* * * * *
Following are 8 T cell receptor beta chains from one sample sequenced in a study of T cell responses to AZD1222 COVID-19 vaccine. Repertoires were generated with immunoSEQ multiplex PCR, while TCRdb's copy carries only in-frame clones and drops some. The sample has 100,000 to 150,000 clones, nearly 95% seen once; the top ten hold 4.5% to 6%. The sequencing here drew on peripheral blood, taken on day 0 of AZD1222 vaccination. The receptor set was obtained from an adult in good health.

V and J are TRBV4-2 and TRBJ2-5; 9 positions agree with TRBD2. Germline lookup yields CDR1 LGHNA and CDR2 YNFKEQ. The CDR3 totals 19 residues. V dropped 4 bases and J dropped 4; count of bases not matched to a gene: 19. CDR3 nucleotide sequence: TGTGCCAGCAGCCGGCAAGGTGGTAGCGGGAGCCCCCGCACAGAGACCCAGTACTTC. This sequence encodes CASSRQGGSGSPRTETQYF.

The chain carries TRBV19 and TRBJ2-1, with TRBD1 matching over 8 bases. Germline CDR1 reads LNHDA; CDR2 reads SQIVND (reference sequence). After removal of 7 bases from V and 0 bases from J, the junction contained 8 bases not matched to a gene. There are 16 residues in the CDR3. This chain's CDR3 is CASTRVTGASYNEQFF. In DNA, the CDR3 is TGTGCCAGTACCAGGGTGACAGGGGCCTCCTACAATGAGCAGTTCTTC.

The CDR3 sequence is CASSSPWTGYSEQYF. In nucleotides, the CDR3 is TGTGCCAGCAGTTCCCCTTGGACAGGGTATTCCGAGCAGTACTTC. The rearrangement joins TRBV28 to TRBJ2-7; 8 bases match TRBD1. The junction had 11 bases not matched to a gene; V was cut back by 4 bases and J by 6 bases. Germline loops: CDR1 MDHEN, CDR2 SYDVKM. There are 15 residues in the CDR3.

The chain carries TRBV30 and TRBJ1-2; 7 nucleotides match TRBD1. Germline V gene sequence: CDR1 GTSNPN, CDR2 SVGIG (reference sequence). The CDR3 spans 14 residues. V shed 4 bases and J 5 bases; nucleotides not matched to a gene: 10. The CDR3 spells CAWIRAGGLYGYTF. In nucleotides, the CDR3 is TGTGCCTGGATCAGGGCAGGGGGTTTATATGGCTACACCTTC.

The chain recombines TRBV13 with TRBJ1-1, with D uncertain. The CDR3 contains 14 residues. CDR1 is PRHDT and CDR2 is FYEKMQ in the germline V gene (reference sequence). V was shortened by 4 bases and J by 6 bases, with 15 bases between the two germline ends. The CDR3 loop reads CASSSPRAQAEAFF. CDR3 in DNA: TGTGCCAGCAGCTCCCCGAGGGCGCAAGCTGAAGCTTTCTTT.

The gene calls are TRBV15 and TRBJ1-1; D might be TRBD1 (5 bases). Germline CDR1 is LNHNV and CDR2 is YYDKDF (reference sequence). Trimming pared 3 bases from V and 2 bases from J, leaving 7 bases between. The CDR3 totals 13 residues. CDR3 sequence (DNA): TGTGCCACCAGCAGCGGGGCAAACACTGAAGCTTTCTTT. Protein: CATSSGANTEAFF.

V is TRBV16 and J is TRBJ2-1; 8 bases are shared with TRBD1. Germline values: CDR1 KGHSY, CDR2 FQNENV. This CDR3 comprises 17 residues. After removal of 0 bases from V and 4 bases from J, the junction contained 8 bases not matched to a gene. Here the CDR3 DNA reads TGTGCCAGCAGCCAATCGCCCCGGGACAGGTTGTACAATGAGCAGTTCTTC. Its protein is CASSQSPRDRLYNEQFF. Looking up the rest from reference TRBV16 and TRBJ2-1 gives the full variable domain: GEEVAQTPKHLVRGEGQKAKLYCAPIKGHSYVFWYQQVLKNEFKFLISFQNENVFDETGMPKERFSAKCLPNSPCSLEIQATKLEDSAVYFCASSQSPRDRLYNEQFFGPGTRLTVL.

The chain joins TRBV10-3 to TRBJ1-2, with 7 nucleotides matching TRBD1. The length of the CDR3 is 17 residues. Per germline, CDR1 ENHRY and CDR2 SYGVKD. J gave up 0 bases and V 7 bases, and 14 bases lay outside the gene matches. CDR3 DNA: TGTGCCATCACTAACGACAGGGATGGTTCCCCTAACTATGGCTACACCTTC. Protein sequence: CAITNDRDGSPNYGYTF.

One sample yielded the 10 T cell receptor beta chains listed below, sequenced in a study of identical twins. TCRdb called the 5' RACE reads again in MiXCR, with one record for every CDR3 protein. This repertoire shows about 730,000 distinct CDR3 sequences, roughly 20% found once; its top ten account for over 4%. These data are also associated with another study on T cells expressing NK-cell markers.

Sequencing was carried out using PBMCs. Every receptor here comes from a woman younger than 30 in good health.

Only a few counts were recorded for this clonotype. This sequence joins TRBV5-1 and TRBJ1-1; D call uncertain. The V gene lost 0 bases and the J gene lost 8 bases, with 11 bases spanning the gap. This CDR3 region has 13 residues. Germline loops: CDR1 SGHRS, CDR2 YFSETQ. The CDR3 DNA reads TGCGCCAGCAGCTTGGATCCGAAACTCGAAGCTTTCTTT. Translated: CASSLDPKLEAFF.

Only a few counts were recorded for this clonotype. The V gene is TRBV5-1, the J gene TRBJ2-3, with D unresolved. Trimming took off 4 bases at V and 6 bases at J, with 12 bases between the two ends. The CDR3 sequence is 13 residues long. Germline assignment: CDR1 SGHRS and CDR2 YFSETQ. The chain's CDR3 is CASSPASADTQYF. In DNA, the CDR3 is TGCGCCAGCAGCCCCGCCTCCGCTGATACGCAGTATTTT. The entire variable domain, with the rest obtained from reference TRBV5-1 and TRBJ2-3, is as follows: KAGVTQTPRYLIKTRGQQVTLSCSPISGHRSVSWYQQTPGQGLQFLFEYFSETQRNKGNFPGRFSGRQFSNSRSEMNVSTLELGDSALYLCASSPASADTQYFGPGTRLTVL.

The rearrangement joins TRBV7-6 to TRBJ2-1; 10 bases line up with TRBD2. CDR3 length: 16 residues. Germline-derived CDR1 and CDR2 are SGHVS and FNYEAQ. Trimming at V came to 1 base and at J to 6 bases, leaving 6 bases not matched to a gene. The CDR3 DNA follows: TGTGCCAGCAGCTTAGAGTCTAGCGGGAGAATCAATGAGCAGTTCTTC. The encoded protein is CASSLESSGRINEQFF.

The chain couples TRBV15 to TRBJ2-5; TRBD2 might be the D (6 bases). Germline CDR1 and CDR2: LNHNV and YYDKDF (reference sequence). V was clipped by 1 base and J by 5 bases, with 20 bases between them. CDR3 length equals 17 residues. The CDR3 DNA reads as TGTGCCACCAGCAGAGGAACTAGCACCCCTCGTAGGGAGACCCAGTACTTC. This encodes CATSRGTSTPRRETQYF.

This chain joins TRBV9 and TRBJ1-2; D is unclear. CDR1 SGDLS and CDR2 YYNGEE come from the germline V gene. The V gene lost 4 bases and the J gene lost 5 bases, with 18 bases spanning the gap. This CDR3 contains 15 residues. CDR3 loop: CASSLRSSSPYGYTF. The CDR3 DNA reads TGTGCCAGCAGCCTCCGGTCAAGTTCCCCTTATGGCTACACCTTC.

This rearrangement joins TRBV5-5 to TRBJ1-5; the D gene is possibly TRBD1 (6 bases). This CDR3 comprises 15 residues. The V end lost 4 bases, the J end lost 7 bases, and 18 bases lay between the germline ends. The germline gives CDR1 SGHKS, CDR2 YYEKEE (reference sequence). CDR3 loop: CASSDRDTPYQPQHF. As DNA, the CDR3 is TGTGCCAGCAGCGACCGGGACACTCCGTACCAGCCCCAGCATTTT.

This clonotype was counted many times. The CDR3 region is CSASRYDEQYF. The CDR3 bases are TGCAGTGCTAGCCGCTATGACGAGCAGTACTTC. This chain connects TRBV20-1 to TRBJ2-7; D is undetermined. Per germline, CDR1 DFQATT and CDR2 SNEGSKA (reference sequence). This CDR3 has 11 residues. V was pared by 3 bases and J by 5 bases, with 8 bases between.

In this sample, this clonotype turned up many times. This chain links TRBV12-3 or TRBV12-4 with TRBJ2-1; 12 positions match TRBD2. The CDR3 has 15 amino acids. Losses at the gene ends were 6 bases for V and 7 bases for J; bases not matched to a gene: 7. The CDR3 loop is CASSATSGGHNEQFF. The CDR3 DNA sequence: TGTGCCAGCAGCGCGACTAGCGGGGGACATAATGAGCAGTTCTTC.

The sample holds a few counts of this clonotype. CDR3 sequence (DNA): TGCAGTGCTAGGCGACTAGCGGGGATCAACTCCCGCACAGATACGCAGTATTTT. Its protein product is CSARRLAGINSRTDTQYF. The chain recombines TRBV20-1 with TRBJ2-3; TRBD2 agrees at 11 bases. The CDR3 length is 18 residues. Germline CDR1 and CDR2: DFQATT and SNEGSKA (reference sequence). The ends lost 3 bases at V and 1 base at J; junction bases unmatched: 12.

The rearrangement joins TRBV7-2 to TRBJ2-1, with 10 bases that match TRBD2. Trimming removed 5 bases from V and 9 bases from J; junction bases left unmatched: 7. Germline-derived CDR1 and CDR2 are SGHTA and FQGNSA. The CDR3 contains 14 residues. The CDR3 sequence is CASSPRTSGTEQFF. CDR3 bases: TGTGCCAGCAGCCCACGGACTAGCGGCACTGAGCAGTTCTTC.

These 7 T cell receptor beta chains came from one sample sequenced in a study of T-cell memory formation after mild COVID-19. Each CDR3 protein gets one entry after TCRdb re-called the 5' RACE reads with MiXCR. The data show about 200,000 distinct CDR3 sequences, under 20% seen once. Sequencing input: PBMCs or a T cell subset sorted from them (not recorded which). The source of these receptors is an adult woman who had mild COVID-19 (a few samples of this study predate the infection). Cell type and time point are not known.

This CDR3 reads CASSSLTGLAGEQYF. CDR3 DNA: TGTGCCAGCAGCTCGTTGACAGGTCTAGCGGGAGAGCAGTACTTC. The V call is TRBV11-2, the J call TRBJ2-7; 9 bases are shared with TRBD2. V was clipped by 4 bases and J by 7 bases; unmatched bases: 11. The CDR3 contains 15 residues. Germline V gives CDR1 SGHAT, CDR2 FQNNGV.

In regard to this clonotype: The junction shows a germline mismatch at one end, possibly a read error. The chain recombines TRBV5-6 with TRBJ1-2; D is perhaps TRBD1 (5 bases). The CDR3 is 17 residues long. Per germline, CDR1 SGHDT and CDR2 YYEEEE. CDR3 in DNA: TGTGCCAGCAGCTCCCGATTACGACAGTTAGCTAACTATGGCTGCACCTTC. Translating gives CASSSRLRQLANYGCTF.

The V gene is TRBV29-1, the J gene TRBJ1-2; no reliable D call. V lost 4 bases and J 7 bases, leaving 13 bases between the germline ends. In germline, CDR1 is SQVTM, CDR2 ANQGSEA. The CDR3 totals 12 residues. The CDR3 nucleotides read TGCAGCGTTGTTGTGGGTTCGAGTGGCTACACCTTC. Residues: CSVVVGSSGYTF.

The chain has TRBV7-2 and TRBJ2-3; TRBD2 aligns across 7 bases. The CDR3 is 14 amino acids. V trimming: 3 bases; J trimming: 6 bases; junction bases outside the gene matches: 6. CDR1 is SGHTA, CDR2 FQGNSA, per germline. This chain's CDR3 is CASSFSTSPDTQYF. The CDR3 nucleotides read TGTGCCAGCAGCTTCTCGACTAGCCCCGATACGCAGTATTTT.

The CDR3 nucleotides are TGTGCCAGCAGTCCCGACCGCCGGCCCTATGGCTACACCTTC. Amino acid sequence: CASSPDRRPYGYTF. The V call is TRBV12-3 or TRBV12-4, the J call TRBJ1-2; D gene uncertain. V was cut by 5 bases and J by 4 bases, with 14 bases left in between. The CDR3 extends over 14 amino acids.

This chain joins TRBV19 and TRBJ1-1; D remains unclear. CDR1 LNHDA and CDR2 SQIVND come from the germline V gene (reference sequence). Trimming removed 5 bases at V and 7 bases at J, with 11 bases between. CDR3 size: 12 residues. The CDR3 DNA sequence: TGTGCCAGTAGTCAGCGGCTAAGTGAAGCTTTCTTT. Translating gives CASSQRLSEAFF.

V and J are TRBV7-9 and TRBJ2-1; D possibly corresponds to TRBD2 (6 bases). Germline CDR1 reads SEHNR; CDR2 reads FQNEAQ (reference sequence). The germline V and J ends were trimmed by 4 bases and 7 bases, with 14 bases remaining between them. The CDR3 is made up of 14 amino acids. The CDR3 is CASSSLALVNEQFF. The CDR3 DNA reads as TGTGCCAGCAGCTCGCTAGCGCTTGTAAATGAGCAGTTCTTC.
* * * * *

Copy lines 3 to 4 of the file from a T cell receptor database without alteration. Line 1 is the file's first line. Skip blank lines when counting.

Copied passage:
The chain carries TRBV19 and TRBJ2-1, with TRBD1 matching over 8 bases. Germline CDR1 reads LNHDA; CDR2 reads SQIVND (reference sequence). After removal of 7 bases from V and 0 bases from J, the junction contained 8 bases not matched to a gene. There are 16 residues in the CDR3. This chain's CDR3 is CASTRVTGASYNEQFF. In DNA, the CDR3 is TGTGCCAGTACCAGGGTGACAGGGGCCTCCTACAATGAGCAGTTCTTC.

The CDR3 sequence is CASSSPWTGYSEQYF. In nucleotides, the CDR3 is TGTGCCAGCAGTTCCCCTTGGACAGGGTATTCCGAGCAGTACTTC. The rearrangement joins TRBV28 to TRBJ2-7; 8 bases match TRBD1. The junction had 11 bases not matched to a gene; V was cut back by 4 bases and J by 6 bases. Germline loops: CDR1 MDHEN, CDR2 SYDVKM. There are 15 residues in the CDR3.